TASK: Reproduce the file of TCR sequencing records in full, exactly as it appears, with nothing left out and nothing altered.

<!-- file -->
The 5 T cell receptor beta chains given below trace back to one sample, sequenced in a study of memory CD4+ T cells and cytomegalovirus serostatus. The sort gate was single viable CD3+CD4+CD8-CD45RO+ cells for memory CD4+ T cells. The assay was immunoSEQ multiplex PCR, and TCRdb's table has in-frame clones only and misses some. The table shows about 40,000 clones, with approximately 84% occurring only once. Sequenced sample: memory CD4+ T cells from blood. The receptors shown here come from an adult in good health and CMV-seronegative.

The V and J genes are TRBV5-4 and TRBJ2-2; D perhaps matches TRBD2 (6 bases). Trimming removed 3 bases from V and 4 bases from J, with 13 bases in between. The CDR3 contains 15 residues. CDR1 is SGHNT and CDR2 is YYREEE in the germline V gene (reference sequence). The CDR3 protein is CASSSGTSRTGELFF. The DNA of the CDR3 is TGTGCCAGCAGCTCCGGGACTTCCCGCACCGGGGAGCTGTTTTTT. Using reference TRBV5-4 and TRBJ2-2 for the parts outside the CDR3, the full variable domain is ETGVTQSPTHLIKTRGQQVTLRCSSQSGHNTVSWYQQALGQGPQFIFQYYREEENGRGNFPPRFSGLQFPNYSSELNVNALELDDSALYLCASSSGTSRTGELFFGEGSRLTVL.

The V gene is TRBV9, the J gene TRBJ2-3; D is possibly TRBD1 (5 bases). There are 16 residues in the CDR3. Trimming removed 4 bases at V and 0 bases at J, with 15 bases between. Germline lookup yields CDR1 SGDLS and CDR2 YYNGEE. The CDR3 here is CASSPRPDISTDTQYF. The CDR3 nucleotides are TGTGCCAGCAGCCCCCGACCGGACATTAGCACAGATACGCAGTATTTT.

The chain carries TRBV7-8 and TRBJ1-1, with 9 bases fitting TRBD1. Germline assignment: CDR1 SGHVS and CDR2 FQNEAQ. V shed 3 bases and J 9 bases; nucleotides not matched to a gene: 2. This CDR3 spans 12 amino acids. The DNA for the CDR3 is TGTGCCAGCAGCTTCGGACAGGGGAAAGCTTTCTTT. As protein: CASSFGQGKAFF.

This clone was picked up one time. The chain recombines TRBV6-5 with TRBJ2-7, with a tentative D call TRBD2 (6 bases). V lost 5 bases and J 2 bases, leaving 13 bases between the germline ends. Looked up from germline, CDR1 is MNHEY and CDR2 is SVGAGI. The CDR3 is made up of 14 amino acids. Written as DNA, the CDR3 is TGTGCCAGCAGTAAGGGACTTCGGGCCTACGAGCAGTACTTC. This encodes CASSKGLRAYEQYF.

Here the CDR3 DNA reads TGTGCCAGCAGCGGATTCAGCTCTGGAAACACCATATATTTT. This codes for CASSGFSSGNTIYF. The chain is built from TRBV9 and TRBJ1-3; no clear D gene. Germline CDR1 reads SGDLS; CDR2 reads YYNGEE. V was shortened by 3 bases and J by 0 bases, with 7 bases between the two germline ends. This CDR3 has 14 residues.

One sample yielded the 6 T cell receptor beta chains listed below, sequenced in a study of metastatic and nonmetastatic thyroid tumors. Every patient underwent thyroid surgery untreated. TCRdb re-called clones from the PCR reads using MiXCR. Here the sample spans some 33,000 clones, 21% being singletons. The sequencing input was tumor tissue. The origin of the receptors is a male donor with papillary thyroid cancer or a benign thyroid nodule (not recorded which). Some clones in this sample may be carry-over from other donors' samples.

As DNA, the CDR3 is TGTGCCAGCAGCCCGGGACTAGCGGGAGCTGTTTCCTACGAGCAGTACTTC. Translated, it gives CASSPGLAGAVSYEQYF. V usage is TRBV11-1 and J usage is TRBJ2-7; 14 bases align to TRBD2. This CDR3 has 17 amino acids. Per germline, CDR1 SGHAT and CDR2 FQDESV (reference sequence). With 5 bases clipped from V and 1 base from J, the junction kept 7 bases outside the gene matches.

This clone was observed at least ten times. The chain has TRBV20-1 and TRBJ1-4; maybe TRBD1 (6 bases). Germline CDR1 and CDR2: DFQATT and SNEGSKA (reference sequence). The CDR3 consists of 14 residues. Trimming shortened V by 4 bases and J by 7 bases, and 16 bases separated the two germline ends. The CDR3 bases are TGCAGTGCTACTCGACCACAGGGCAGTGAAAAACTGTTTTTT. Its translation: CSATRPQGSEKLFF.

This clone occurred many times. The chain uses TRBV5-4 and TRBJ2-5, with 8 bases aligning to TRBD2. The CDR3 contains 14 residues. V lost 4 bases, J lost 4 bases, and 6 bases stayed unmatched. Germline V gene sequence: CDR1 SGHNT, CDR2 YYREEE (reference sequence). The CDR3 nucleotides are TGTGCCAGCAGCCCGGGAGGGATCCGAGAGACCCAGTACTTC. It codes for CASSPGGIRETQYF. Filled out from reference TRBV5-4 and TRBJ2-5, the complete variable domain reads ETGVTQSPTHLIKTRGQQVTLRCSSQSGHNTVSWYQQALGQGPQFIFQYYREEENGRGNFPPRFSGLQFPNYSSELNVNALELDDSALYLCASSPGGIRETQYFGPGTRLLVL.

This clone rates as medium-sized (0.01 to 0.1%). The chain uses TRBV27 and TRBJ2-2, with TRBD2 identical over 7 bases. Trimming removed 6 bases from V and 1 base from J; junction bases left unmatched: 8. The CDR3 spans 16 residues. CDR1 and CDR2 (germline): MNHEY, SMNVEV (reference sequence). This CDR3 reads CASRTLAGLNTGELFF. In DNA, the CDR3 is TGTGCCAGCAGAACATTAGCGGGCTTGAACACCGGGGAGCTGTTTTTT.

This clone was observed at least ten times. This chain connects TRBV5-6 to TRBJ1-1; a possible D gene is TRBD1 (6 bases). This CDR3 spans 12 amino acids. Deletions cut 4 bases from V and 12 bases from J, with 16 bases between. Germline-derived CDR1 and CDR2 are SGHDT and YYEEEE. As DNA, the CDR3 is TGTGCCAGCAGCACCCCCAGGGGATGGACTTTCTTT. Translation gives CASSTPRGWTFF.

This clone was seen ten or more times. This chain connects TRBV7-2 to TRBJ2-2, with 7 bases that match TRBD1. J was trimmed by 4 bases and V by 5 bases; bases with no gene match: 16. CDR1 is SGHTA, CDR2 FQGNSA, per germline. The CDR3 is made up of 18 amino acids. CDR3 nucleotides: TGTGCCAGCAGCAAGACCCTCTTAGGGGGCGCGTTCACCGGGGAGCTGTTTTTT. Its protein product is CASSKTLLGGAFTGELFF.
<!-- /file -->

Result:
The 5 T cell receptor beta chains given below trace back to one sample, sequenced in a study of memory CD4+ T cells and cytomegalovirus serostatus. The sort gate was single viable CD3+CD4+CD8-CD45RO+ cells for memory CD4+ T cells. The assay was immunoSEQ multiplex PCR, and TCRdb's table has in-frame clones only and misses some. The table shows about 40,000 clones, with approximately 84% occurring only once. Sequenced sample: memory CD4+ T cells from blood. The receptors shown here come from an adult in good health and CMV-seronegative.

The V and J genes are TRBV5-4 and TRBJ2-2; D perhaps matches TRBD2 (6 bases). Trimming removed 3 bases from V and 4 bases from J, with 13 bases in between. The CDR3 contains 15 residues. CDR1 is SGHNT and CDR2 is YYREEE in the germline V gene (reference sequence). The CDR3 protein is CASSSGTSRTGELFF. The DNA of the CDR3 is TGTGCCAGCAGCTCCGGGACTTCCCGCACCGGGGAGCTGTTTTTT. Using reference TRBV5-4 and TRBJ2-2 for the parts outside the CDR3, the full variable domain is ETGVTQSPTHLIKTRGQQVTLRCSSQSGHNTVSWYQQALGQGPQFIFQYYREEENGRGNFPPRFSGLQFPNYSSELNVNALELDDSALYLCASSSGTSRTGELFFGEGSRLTVL.

The V gene is TRBV9, the J gene TRBJ2-3; D is possibly TRBD1 (5 bases). There are 16 residues in the CDR3. Trimming removed 4 bases at V and 0 bases at J, with 15 bases between. Germline lookup yields CDR1 SGDLS and CDR2 YYNGEE. The CDR3 here is CASSPRPDISTDTQYF. The CDR3 nucleotides are TGTGCCAGCAGCCCCCGACCGGACATTAGCACAGATACGCAGTATTTT.

The chain carries TRBV7-8 and TRBJ1-1, with 9 bases fitting TRBD1. Germline assignment: CDR1 SGHVS and CDR2 FQNEAQ. V shed 3 bases and J 9 bases; nucleotides not matched to a gene: 2. This CDR3 spans 12 amino acids. The DNA for the CDR3 is TGTGCCAGCAGCTTCGGACAGGGGAAAGCTTTCTTT. As protein: CASSFGQGKAFF.

This clone was picked up one time. The chain recombines TRBV6-5 with TRBJ2-7, with a tentative D call TRBD2 (6 bases). V lost 5 bases and J 2 bases, leaving 13 bases between the germline ends. Looked up from germline, CDR1 is MNHEY and CDR2 is SVGAGI. The CDR3 is made up of 14 amino acids. Written as DNA, the CDR3 is TGTGCCAGCAGTAAGGGACTTCGGGCCTACGAGCAGTACTTC. This encodes CASSKGLRAYEQYF.

Here the CDR3 DNA reads TGTGCCAGCAGCGGATTCAGCTCTGGAAACACCATATATTTT. This codes for CASSGFSSGNTIYF. The chain is built from TRBV9 and TRBJ1-3; no clear D gene. Germline CDR1 reads SGDLS; CDR2 reads YYNGEE. V was shortened by 3 bases and J by 0 bases, with 7 bases between the two germline ends. This CDR3 has 14 residues.

One sample yielded the 6 T cell receptor beta chains listed below, sequenced in a study of metastatic and nonmetastatic thyroid tumors. Every patient underwent thyroid surgery untreated. TCRdb re-called clones from the PCR reads using MiXCR. Here the sample spans some 33,000 clones, 21% being singletons. The sequencing input was tumor tissue. The origin of the receptors is a male donor with papillary thyroid cancer or a benign thyroid nodule (not recorded which). Some clones in this sample may be carry-over from other donors' samples.

As DNA, the CDR3 is TGTGCCAGCAGCCCGGGACTAGCGGGAGCTGTTTCCTACGAGCAGTACTTC. Translated, it gives CASSPGLAGAVSYEQYF. V usage is TRBV11-1 and J usage is TRBJ2-7; 14 bases align to TRBD2. This CDR3 has 17 amino acids. Per germline, CDR1 SGHAT and CDR2 FQDESV (reference sequence). With 5 bases clipped from V and 1 base from J, the junction kept 7 bases outside the gene matches.

This clone was observed at least ten times. The chain has TRBV20-1 and TRBJ1-4; maybe TRBD1 (6 bases). Germline CDR1 and CDR2: DFQATT and SNEGSKA (reference sequence). The CDR3 consists of 14 residues. Trimming shortened V by 4 bases and J by 7 bases, and 16 bases separated the two germline ends. The CDR3 bases are TGCAGTGCTACTCGACCACAGGGCAGTGAAAAACTGTTTTTT. Its translation: CSATRPQGSEKLFF.

This clone occurred many times. The chain uses TRBV5-4 and TRBJ2-5, with 8 bases aligning to TRBD2. The CDR3 contains 14 residues. V lost 4 bases, J lost 4 bases, and 6 bases stayed unmatched. Germline V gene sequence: CDR1 SGHNT, CDR2 YYREEE (reference sequence). The CDR3 nucleotides are TGTGCCAGCAGCCCGGGAGGGATCCGAGAGACCCAGTACTTC. It codes for CASSPGGIRETQYF. Filled out from reference TRBV5-4 and TRBJ2-5, the complete variable domain reads ETGVTQSPTHLIKTRGQQVTLRCSSQSGHNTVSWYQQALGQGPQFIFQYYREEENGRGNFPPRFSGLQFPNYSSELNVNALELDDSALYLCASSPGGIRETQYFGPGTRLLVL.

This clone rates as medium-sized (0.01 to 0.1%). The chain uses TRBV27 and TRBJ2-2, with TRBD2 identical over 7 bases. Trimming removed 6 bases from V and 1 base from J; junction bases left unmatched: 8. The CDR3 spans 16 residues. CDR1 and CDR2 (germline): MNHEY, SMNVEV (reference sequence). This CDR3 reads CASRTLAGLNTGELFF. In DNA, the CDR3 is TGTGCCAGCAGAACATTAGCGGGCTTGAACACCGGGGAGCTGTTTTTT.

This clone was observed at least ten times. This chain connects TRBV5-6 to TRBJ1-1; a possible D gene is TRBD1 (6 bases). This CDR3 spans 12 amino acids. Deletions cut 4 bases from V and 12 bases from J, with 16 bases between. Germline-derived CDR1 and CDR2 are SGHDT and YYEEEE. As DNA, the CDR3 is TGTGCCAGCAGCACCCCCAGGGGATGGACTTTCTTT. Translation gives CASSTPRGWTFF.

This clone was seen ten or more times. This chain connects TRBV7-2 to TRBJ2-2, with 7 bases that match TRBD1. J was trimmed by 4 bases and V by 5 bases; bases with no gene match: 16. CDR1 is SGHTA, CDR2 FQGNSA, per germline. The CDR3 is made up of 18 amino acids. CDR3 nucleotides: TGTGCCAGCAGCAAGACCCTCTTAGGGGGCGCGTTCACCGGGGAGCTGTTTTTT. Its protein product is CASSKTLLGGAFTGELFF.